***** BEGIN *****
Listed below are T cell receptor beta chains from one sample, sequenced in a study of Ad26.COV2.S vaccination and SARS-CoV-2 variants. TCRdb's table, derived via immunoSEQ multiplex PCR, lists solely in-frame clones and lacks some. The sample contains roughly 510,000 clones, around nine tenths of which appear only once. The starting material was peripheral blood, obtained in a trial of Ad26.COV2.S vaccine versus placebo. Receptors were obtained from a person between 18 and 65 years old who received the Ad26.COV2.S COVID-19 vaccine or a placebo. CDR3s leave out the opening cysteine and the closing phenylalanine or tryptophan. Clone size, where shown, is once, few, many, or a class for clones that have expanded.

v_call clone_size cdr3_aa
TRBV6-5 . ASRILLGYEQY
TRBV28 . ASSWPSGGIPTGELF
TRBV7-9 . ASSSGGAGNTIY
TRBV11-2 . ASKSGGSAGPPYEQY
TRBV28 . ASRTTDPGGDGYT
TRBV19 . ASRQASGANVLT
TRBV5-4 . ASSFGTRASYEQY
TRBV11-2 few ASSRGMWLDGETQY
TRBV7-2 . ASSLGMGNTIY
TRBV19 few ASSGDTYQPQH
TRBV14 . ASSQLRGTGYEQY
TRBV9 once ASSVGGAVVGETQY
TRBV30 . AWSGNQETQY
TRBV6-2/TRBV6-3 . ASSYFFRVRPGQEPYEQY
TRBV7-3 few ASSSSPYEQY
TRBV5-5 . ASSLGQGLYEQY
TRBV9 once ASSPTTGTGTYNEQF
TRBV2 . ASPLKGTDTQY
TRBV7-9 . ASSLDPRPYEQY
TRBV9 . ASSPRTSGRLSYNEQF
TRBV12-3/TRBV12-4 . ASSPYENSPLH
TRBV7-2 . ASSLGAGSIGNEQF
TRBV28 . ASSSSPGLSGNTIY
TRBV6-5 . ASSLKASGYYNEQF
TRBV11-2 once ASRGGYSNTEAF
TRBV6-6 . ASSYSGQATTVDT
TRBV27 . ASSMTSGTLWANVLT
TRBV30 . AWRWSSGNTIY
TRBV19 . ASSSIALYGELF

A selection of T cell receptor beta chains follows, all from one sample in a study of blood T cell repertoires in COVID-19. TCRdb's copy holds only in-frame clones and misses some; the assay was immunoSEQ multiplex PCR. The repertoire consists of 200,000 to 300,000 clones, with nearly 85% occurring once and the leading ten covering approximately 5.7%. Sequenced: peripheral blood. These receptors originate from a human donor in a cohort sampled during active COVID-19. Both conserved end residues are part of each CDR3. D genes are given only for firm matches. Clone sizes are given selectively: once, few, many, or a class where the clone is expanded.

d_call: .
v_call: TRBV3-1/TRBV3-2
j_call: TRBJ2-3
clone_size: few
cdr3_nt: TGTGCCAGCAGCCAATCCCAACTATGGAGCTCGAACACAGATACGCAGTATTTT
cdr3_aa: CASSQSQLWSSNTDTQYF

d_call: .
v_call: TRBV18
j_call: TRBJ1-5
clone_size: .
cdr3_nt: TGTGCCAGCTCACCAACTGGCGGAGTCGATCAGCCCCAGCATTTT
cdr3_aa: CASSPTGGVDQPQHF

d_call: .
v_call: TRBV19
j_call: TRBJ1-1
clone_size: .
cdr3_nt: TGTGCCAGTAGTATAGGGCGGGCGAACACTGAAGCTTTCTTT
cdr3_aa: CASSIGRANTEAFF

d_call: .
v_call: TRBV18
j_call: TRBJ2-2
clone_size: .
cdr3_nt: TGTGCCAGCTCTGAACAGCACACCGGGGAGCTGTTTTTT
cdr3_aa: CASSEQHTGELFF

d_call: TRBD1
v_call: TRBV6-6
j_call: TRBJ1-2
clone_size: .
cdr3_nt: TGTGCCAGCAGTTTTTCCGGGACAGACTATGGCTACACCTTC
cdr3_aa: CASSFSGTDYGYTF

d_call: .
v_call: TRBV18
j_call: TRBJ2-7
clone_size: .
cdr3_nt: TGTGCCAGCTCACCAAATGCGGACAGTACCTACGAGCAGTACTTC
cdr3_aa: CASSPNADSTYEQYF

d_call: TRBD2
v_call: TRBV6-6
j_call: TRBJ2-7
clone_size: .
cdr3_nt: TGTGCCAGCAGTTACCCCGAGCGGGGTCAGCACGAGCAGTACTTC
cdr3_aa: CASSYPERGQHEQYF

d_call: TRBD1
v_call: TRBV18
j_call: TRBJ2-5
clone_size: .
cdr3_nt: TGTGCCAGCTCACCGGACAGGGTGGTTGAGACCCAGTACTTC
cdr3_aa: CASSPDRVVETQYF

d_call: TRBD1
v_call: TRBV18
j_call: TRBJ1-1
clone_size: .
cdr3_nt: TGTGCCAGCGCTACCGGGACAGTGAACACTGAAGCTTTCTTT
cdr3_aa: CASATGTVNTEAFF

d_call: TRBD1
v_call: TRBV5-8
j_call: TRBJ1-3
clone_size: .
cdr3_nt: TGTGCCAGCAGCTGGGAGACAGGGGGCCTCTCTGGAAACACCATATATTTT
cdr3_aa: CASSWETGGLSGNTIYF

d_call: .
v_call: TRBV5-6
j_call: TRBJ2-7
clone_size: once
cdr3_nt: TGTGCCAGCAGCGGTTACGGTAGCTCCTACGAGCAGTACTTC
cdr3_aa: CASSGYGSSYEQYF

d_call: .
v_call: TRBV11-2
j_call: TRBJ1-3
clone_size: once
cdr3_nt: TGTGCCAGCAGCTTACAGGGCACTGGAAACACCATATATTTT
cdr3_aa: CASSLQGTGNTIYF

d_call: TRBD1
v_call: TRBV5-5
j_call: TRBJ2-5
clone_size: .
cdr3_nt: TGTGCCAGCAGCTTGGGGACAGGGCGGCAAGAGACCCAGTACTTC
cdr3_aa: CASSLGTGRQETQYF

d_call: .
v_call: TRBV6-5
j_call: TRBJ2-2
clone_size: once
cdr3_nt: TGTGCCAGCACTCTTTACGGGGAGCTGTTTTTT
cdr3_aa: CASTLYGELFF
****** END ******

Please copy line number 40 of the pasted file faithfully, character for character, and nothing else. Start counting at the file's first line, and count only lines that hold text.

v_call: TRBV18